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Yamaha M7CL helps Gareth fry to 2009 Olivier Award

Apr, 2009

When faced with designing a challenging audio system for a challenging play, sound designer Gareth Fry turned to Yamaha’s M7CL digital mixing console as the ideal solution. And with the 2009 Olivier Award for Best Sound Design now safely in his grasp, he obviously made the right decision.

Making its debut in the appropriate surroundings of Edinburgh’s Drill Hall at the 2006 Fringe, the National Theatre of Scotland’s hard-hitting Black Watch was universally heralded as the best production at that year’s festival - within just a week of the month long performing arts festival opening!

From there it was taken on a world tour, including a critically acclaimed series of shows at London’s Barbican, which saw its superlative-laden run end with winning no less than four awards at the Oliviers - the UK’s most prestigious theatre awards - in March.

Black Watch tells the story of one of Scotland’s most famous regiments, serving in Iraq during 2004. Performed in traverse with the audience either side of a central performance area and further playing areas at each end, the action swings rapidly from a pub in Fife to a Warrior armoured vehicle in Iraq.

“It was a tricky system to design, firstly because the Drill Hall in Edinburgh was an acoustically difficult space, but also because the play changes location and playing area radically from scene to scene,” says Gareth.

“During different parts of the show, the actors might be up scaffold towers at opposite ends of the space, or some of them may have their backs to sections of the audience. Also, because the action switches very quickly between Scotland and Iraq, we had to use sound to bring the audience’s attention round to the place where the next action was about to happen.”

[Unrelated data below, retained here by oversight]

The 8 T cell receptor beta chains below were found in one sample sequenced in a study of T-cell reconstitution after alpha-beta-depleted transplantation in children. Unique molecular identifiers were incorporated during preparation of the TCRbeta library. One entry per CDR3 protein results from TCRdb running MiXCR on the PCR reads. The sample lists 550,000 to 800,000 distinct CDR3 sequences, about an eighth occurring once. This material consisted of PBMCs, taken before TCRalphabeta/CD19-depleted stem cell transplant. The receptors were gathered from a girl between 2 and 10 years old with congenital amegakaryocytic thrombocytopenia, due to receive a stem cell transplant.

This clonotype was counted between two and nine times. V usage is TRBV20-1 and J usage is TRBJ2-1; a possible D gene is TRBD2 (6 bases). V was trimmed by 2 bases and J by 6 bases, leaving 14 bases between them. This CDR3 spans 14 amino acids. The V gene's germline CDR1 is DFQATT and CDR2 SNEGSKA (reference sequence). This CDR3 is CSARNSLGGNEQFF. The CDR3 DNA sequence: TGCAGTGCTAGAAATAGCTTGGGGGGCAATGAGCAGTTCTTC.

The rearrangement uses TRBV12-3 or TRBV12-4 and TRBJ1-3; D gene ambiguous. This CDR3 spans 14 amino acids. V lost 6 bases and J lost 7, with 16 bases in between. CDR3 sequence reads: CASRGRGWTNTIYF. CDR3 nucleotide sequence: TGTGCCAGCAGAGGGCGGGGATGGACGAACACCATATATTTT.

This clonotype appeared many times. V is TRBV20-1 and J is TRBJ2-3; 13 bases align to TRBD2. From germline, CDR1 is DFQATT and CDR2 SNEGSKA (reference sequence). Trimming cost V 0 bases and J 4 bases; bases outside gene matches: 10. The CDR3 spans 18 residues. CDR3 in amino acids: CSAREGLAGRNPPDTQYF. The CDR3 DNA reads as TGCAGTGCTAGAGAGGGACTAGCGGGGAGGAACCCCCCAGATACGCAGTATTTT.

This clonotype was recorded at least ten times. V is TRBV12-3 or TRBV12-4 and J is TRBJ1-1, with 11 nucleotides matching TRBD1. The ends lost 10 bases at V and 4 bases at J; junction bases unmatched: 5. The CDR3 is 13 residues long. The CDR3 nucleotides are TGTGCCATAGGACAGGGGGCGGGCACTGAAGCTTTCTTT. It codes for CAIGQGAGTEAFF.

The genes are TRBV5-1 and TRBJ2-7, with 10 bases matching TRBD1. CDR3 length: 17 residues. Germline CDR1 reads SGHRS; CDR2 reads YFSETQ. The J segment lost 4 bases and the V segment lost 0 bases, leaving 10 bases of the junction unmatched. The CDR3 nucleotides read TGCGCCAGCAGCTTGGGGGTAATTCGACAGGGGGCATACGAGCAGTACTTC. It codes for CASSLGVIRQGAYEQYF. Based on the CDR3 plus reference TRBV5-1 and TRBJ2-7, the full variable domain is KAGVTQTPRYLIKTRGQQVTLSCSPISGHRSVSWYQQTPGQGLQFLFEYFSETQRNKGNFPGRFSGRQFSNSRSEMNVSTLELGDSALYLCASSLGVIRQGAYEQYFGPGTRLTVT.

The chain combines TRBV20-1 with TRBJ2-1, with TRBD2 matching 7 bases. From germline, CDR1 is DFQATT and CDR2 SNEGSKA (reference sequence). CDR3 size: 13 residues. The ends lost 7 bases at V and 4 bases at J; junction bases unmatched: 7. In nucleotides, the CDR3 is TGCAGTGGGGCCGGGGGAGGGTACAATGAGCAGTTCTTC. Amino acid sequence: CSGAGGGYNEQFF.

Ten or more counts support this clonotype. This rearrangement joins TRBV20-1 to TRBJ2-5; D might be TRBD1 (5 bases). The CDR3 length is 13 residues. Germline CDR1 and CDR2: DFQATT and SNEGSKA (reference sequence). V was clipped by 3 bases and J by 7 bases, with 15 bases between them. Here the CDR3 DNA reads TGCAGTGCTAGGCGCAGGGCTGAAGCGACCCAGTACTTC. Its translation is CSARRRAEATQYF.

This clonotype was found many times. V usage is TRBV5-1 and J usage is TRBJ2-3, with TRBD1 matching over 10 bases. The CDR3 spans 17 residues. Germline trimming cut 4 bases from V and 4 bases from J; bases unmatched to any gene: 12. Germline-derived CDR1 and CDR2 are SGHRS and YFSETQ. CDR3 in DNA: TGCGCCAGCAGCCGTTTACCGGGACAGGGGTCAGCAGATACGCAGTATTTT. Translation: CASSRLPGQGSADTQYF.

To achieve that, Gareth designed a comprehensive speaker system, with all of the cast on radio mics. The space was split into three vocal zones - one for each end and a third for the centre section, the microphones being routed differently, depending on where the actor was onstage at the time.

Having used the M7CL since its introduction, not to mention other Yamaha consoles such as the 01V96 and 02R for a long time beforehand, Gareth soon realised that the M7CL was the ideal solution for this complex design.

“I use the M7CL for a lot of productions,” he says. “The software is rock solid and they are very easy to use. It’s also straightforward to teach others how to use them and, of course, they have great sound quality.”

He continues, “Critically for Black Watch was the M7CL’s large number of inputs and outputs, the excellent MIDI implementation, the number of faders and the high quality metering. You’re not having to scroll through many layers to see a particular channel, all the faders are there in front of you which makes it easy to see what’s happening on every channel. The M7CL really was the obvious choice.”

As you would expect, as the play moves rapidly from scenes in peacetime Scotland to those in an active war zone, the sound for Black Watch is very dynamic.

“The transitional elements are very important, providing the sense of atmosphere for both extremes and leading audience attention from one playing area to another,” says Gareth.

“There is a lot of playback, ranging from subtle underscoring effects to deafeningly loud bombing, gunfire and aircraft sound effects. It’s very dynamic in terms of both volume and imaging.”

The ‘master’ of the show was a Stage Research SFX computer-based playback system, whose cues triggered the M7CL to switch scenes via MIDI.

“We programmed a lot of scenes,” Gareth continues. “We notated the position of each actor as they moved round the set, storing a scene for each position they were in. Cues were triggered on the SFX system to recall the appropriate scene on the M7CL, which routed each microphone to the appropriate loudspeakers, with different delay and level settings to image the sound to the actors position.

He adds with a smile, “There was a very long cue list!”

Complex it was, but Gareth’s hard work paid off with the universal acclaim afforded to Black Watch from audiences and critics alike, topped off by his winning one of the four Olivier awards that the play earned.

“It was a real privilege to be nominated and I really wasn’t expecting to win it,” he says. “The National Theatre of Scotland is a young company and it was tremendously exciting just to be able to take on the sound design of a production like Black Watch.

“When the company was set up, I was involved with recommending equipment for their inventory. Naturally this included several Yamaha digital consoles and the M7CL fully deserves its share of the Oliviers limelight!”


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